Deadly Start 2 High School
Deadly Start 2 High School is about year 7 Aboriginal and Torres Strait Islander students in secondary schools. Year 7 students have the opportunity to participate in the transition program aimed at supporting positive transition into secondary school. Several secondary schools in the south take turns in running workshops to encourage a positive outlook at high school. Wirreanda ran a program on Kaurna language and artifacts as well as a science class with the wonderful Ms Nicholson.
A Taste of Culture for the Japanese Koshikawa students
Aboriginal and non-Aboriginal students had the opportunity to present a ‘Taste of Culture’ for the Japanese students of Koshikawa. The Koshikawa students had the wonderful time of painting native animals inspired by Aboriginals designs. They students also had fun of a shared lunch of wattle seed damper, scones and kangaroo sausages. All food disappeared within minutes .
“It was interest how well the students took in the information we provided and how good their art skills were…It was nice chatting to new people with a different culture and we learnt form them as well” – Breanna Trueman –
“We also taught the students about different animals, languages and laws…I had a lot of fun and so did the Koshikawa students” – Tamya Motto –
Aboriginal Secondary Education Transition Officer
In July the ATSI team received great news: Brody, one of our year 10’s got into the state rugby team.
Now Brody is one interesting student. He is getting solid grades, is an amazing student leader (he has been helping run our men’s group) and he is a talented sports person.
The only bad news in all of this was that the state rugby was pretty expensive.
A fundraising page was started and through some generous people we started to raise some money. Brody’s family were working madly to raise funds as well.
But it was two weeks before his trip and were still short. It was then I received a strange email. After a chat whit this person I was left speechless, as this gentleman was willing to cover the remaining amount of the trip. This person was Eion Loftus.
Brody returned from his trip. He excelled and his skills were noticed by some of the talent scouts from respective NRL teams. It was an amazing trip he will never forget.
However I would like to take this opportunity to say thank you to Eion. He has a huge number of young people he supports. He hosted a fundraising event last month where Brody was able to share his experiences.
More info about Eion’s fundraising attempts can be found here. https://www.mycause.com.au/page/122665/4-marathons-4-consecutive-days-for-aboriginal-foster-kids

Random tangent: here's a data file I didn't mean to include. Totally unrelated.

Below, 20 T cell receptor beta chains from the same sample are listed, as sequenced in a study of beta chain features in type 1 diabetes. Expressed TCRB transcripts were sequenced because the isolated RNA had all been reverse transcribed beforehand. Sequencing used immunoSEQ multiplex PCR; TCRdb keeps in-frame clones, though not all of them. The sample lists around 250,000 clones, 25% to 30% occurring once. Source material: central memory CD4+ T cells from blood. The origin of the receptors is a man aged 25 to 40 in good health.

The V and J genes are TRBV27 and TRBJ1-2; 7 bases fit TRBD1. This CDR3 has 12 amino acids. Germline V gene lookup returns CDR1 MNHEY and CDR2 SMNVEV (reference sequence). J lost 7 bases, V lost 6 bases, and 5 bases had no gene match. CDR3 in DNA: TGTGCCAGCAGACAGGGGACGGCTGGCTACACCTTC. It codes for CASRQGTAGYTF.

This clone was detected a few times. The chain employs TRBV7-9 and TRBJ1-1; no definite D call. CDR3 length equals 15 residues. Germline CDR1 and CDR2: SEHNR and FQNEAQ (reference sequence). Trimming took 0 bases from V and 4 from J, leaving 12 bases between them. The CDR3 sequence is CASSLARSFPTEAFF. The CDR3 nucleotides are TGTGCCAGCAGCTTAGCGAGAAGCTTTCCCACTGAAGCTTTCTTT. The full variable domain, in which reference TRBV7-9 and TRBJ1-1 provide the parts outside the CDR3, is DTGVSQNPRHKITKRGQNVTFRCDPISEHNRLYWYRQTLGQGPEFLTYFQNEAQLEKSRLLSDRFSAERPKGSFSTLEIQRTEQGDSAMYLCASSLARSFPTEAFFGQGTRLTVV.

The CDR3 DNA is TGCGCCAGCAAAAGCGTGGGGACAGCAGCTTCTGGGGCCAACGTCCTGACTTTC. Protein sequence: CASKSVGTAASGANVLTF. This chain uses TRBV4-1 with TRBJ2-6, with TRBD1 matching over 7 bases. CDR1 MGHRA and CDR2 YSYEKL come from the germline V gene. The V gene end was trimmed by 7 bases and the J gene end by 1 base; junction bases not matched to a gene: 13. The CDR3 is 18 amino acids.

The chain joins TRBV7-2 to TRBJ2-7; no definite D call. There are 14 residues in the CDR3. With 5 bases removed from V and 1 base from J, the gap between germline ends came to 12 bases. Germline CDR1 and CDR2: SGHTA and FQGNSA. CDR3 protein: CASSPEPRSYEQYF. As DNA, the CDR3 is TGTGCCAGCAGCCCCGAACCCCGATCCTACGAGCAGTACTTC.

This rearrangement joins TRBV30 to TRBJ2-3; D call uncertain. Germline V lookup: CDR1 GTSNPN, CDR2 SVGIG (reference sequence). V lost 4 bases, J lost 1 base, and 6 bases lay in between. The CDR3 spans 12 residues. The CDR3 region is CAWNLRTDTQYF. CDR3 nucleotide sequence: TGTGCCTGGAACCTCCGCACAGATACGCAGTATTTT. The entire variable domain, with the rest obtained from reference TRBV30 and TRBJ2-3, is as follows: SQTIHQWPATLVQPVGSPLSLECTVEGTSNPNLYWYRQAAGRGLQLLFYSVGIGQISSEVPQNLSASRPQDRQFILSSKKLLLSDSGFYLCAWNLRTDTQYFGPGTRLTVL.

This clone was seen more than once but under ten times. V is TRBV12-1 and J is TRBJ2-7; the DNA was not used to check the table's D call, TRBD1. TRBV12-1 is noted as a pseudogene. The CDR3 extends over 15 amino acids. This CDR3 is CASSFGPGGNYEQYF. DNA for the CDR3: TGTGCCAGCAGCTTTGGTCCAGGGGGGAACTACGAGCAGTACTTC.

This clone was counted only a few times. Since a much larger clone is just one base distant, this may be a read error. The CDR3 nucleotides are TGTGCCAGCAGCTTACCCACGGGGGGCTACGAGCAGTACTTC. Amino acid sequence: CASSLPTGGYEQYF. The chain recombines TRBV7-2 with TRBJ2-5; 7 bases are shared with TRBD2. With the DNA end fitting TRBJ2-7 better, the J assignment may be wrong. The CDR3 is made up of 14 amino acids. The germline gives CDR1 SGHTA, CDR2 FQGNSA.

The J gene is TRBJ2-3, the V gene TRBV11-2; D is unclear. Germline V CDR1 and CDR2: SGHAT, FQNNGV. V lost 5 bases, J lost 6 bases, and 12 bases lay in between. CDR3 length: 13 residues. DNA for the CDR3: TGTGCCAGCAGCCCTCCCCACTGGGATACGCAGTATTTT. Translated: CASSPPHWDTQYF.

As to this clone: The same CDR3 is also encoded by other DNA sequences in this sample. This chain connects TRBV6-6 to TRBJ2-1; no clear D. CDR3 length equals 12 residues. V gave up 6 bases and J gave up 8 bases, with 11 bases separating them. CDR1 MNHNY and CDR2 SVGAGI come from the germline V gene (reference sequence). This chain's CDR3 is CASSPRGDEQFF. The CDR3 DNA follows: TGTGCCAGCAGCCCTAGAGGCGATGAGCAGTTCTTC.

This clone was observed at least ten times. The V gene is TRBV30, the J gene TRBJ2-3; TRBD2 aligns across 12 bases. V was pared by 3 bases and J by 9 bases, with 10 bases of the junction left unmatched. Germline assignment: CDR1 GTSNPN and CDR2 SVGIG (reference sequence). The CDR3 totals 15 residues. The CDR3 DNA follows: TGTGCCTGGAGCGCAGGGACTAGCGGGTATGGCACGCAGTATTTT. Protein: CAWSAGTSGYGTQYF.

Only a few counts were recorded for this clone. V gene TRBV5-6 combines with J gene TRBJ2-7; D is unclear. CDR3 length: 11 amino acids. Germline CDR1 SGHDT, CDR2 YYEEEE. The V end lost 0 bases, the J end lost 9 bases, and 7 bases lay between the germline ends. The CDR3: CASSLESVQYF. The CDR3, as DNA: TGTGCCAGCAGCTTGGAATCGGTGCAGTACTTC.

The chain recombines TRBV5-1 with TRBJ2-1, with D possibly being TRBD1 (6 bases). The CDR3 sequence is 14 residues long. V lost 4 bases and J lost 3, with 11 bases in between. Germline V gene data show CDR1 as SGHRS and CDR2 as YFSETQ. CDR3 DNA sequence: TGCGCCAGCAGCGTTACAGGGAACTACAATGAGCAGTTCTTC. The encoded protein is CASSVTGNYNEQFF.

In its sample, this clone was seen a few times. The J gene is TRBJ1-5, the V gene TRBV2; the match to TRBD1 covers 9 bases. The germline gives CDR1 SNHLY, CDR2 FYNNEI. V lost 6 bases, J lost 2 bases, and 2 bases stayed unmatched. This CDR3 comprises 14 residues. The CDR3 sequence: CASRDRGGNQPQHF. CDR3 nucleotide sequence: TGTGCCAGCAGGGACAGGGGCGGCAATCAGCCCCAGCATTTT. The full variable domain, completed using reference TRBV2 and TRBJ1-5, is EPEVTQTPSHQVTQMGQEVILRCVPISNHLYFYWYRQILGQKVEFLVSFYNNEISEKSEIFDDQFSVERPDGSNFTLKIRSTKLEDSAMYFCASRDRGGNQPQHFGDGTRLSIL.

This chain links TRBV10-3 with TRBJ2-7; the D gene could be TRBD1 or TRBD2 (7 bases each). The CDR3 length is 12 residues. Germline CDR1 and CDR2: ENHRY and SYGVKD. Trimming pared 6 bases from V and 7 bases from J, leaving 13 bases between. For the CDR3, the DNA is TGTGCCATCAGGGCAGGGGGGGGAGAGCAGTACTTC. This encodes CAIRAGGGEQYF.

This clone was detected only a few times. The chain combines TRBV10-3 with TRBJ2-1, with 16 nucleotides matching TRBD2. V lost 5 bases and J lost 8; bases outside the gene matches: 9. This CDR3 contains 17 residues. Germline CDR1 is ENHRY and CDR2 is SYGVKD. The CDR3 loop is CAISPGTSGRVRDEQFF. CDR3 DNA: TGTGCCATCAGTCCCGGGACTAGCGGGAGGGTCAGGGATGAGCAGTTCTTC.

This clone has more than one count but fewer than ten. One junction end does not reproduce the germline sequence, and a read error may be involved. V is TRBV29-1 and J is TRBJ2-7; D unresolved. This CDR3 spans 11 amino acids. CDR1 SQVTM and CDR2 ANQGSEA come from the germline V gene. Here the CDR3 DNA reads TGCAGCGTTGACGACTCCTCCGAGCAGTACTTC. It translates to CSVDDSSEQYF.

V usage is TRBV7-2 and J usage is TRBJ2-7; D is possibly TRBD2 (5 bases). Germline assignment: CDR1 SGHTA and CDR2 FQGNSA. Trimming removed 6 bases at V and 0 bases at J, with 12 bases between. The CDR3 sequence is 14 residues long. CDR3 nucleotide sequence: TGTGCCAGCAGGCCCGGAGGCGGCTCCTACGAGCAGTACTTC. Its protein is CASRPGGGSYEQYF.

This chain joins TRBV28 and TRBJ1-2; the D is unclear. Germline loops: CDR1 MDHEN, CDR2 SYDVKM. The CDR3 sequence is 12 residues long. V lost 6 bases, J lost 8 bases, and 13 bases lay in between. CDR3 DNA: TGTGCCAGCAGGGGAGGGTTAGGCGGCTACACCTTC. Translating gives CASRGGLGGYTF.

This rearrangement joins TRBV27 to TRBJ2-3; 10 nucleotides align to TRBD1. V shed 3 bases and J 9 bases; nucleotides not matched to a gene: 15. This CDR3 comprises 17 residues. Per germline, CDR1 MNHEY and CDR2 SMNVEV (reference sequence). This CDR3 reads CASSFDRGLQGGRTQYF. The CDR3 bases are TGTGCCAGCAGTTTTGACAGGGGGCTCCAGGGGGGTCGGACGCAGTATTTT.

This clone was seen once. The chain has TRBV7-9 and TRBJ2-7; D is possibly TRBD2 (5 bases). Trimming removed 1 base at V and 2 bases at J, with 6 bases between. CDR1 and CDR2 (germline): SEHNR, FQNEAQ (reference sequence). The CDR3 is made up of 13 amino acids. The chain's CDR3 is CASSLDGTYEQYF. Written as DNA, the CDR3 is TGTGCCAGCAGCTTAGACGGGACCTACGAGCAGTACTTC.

Antony Yates -Aboriginal Education Teacher
During term 2 – a couple of students from Wirreanda and myself attended the Safe Schools Coalition Action Day.
Wirreanda Secondary School is a proud member of the Safe Schools Coalition. The School acknowledges the diversity of those within our community and the world around us. Students and staff are expected to support efforts in making the school more inclusive for same sex attracted, intersex and gender diverse young people.
A video from the day was produced by Safe Schools (our student Alex Jevons features briefly).
Click on the link below to access the video!
Week 7 – Thursday 8 th September is R U OK? day
Lunchtime Events occurred today in the Nunga Room, with students having the opportunity to participate in a conversation corner and ask one another ” R U Ok ?”.
R U OK?’s vision is a world where we’re all connected and are protected from suicide.
Their mission is to inspire and empower everyone to meaningfully connect with people around them and support anyone struggling with life.
Their Goals are :
- .Boost our confidence to meaningfully connect and ask about life’s ups and down.
- Nurture our sense of responsibility to regularly connect and support others.
- Strengthen our sense of belonging because we know people are there for us
- Be relevant, strong and dynamic
We know that suicide prevention is an enormously complex and sensitive challenge the world over. But we also know that some of the world’s smartest people have been working tirelessly and developed credible theories that suggest there’s power in that simplest of questions – “Are you ok?”.
It’s this lack of connection (or lack of belonging) that we want to prevent. By inspiring people to take the time to ask “are you ok?” and listen, we can help people struggling with life feel connected long before they even think about suicide. It all comes down to regular, face-to-face, meaningful conversations about life. And asking “are you ok?” is a great place to start
Staying connected and having meaningful conversations is something we can all do. You don’t need to be an expert – just a good listener. So, if you notice someone who might be struggling – start a conversation.
Please do not hesitate to see a member of the Wellbeing staff for any support or advice.